Electronic Leak Detection

Electronic leak detection is a critical part of any HVAC technician's common practice. Unfortunately, it is also one of the most common sources of misdiagnosis. Here are my tips to make your leak detection more successful:

Use Your Senses First and Your Detector Second 

Before starting to use your detector, STOP! Look for signs of leaks and corrosion throughout the entire system. Oil spots are also common indicators of leaks, so be sure to note any oily areas.

I see so many techs who use an electronic leak detector with a very large, evident leak. Really, they would have been better off pressurizing and pinpointing the leak with soap bubbles. Refrigeration Technologies Big Blu is a reliable bubble solution that many of us at Kalos use to pinpoint leaks.

Get a Good Leak Detector

For the best chances at successful electronic leak detection, use a high-quality leak detector. Hint: if it costs less than $250, it probably isn't great.

I find that corona discharge leak detectors pick up too many other chemicals to be useful. So, I don't recommend those.

I'm a fan of the H10G and the H10Pro, although we are testing the Tifzx-1 as a possible option on the recommendation of a few good techs I trust. Those are heated-diode leak detectors, and they are the gold standard for sensitivity.

Some infrared leak detectors are also solid options. They're not quite as sensitive as heated-diode leak detectors, but they have long-lasting sensors and are less susceptible to false positives than the heated-diode types.

I wasn't a fan of ultrasonic leak detectors, but Craig Migliaccio (AC Service Tech) helped change my mind. These leak detectors make a squealing noise when it detects vapor passing over the oil (or water on the coil exterior); it amplifies the sounds of leaks we can't normally hear.

Test Your Tools

Check your detector and make sure it actually works EVERY TIME. A test vial with refrigerant will help you determine if the leak detector's sensitivity is up to par.

Some leak detectors, like the H10G, come with a reference bottle for testing. USE IT.

If you find that the sensor is getting weak or has fouled, you will need to replace it. In general, I find that I need to replace my heated-diode leak detector's sensor at least once every 100 hours of operation. Of course, I also replace the sensor immediately after I notice that it has been fouled by moisture or oil.

Understand How to Use Your Leak Detector

Since there are several types of leak detectors, you have to know how to use each one appropriately.

For example, heated-diode leak detectors require some warm-up time for the sensor. With the H10G, I allow it to run for at least 5 minutes before I start to use it.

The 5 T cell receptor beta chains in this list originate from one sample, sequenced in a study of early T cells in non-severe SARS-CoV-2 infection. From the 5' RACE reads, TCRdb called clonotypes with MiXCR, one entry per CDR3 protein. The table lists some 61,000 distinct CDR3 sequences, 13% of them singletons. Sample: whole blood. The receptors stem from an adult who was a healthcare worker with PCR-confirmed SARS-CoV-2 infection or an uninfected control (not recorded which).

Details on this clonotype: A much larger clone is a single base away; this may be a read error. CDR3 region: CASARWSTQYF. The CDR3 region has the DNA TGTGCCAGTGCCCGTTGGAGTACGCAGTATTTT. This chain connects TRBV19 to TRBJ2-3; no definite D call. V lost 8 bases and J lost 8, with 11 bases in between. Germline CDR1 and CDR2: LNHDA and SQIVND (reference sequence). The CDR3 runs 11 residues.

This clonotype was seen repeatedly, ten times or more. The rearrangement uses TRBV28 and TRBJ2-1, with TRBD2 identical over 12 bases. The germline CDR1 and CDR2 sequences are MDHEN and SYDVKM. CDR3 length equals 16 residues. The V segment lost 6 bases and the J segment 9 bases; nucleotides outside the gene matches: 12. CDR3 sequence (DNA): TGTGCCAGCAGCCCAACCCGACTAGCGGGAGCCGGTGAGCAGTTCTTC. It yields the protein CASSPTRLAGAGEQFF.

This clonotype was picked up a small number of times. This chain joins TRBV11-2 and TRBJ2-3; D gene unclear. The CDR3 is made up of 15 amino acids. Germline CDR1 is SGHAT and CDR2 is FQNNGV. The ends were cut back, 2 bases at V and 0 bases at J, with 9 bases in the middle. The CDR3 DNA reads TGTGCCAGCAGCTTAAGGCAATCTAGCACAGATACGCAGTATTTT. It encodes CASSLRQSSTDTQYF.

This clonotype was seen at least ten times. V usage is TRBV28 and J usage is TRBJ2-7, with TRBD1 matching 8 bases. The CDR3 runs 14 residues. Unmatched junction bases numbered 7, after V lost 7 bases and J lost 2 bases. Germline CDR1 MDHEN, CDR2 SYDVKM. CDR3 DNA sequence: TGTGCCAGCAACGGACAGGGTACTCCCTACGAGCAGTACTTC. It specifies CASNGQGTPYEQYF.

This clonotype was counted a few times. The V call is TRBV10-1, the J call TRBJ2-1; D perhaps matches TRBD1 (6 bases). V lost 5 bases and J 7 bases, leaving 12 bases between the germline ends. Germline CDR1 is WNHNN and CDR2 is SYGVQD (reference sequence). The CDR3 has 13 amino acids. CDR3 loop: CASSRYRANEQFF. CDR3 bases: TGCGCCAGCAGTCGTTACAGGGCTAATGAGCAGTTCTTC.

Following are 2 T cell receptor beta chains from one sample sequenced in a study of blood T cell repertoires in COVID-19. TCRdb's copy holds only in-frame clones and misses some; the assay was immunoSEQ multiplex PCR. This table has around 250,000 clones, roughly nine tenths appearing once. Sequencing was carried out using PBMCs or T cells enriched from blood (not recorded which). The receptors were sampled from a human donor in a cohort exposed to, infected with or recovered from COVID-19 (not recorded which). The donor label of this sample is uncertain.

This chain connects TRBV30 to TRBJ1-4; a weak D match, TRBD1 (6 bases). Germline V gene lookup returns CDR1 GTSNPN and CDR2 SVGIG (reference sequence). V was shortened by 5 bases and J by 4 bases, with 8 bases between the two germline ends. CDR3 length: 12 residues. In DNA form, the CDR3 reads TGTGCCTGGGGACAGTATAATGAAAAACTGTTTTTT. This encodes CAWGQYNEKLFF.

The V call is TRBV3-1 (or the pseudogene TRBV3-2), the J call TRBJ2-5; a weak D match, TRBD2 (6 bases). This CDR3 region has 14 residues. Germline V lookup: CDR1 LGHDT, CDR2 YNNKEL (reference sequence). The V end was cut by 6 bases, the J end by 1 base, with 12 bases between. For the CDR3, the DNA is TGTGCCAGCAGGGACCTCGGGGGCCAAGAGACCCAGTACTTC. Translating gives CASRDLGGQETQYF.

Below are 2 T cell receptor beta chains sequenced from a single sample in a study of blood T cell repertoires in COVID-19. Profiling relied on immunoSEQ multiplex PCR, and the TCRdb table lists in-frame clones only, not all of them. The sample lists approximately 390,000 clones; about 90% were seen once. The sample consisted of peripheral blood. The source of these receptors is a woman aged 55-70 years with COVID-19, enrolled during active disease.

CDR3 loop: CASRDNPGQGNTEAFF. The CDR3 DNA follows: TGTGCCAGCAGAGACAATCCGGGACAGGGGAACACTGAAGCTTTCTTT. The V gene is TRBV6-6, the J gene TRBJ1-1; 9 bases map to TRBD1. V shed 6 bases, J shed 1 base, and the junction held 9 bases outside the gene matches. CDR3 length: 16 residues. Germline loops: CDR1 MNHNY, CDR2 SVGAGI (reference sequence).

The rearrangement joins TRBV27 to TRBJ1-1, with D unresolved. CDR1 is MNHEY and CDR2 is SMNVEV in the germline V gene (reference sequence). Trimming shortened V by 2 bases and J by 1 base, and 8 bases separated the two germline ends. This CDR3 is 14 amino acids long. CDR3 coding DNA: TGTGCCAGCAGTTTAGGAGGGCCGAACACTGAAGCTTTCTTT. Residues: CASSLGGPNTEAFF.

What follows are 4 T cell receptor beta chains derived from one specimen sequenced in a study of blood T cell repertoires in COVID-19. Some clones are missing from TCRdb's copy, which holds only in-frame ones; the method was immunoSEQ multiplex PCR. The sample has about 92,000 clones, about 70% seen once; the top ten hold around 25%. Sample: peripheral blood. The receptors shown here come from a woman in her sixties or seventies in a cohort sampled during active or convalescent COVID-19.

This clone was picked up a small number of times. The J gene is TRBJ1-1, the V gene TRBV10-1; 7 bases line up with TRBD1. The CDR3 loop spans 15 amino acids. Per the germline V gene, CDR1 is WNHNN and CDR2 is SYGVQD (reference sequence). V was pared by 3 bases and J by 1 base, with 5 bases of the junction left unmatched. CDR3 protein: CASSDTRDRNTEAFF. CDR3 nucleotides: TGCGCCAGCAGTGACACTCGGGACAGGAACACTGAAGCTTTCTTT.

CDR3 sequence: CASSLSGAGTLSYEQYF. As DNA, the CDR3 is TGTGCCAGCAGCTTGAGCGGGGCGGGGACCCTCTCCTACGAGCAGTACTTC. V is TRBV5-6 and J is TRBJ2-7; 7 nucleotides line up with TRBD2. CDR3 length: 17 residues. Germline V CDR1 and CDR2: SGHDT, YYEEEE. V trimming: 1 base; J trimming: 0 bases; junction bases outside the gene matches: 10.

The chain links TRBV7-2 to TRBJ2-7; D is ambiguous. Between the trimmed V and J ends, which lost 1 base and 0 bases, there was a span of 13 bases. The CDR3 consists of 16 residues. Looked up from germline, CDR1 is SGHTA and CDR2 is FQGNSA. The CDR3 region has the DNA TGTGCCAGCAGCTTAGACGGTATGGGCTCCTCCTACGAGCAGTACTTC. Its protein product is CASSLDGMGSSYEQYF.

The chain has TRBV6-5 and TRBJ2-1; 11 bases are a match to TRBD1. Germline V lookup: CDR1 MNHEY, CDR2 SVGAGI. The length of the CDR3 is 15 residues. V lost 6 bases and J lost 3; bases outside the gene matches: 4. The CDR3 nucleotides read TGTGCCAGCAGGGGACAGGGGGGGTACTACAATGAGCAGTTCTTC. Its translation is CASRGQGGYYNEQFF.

The sensors of infrared detectors continuously compare samples of the air. So, they need to stay moving at all times. The constant motion required may also make it trickier to pinpoint a leak. So, to pinpoint a leak, it's best to use soap bubbles or a liquid leak reactant.

Ultrasonic leak detectors often come with headphones, which you must wear to hear the squeal of a leak. When vapor tries to pass over a liquid, such as the oil lining the copper, it makes a noise that we can't hear with the naked ear. Craig Migliaccio talked all about ultrasonic leak detectors on the HVAC School podcast, and you can listen to his perspective and tips HERE.

In general, it's best to choose a leak detector that you feel comfortable with and can use with confidence.

Start at The Top

Most refrigerants are heavier than air, so starting at the top and working your way down will help keep you from picking up a leak below the actual point of origin. You can pinpoint a leak more reliably by starting at the top and working your way down.

Don't Rush and Use Common Sense

No matter what leak detector manufacturers tell you, there ARE other substances that can trigger your detector. Refrigerant vapor can also move from one place to another due to drafts. I have seen several cases where chemicals in a garage are triggering the detector. I've also seen cases where a technician has misdiagnosed an evaporator coil because of a chase leak where the refrigerant was being pulled from beneath the unit into the return. Take the time to look around and make sure there is nothing that could interfere with your electronic leak detection.

Once you're actually doing the leak detection, you have to move really slowly. When you do get a hit, remove the wand, let it clear, and go back to the same point a few times before calling it a leak. Once you think you've found a leak, attempt to use bubbles to fully confirm.

Be Sure

Before you condemn that coil, BE SURE you have a leak! Use all of your resources to positively confirm the exact location of the leak. Again, I can't emphasize the importance of a good leak reactant or bubble solution enough. When it comes to electronic leak detection, a little patience goes a long way.

 

—Bryan

P.S. – Bert made a video with all of his leak search tips. You can watch that HERE.

P.P.S. – We recently released the ultimate leak prevention and detection guide as a tech tip. You can read that mega tech tip HERE.

One response to “Electronic Leak Detection”

  1. Make sure you test your leak detector on soap bubbles. Several that I have tested will go off when it picks up the scent of soap bubbles, the H10 will not.
    I also recommend using r-22 as a trace Gas, even in 410a systems. The detectors pick it up better, and it’s perfectly legal to vent it when your done.

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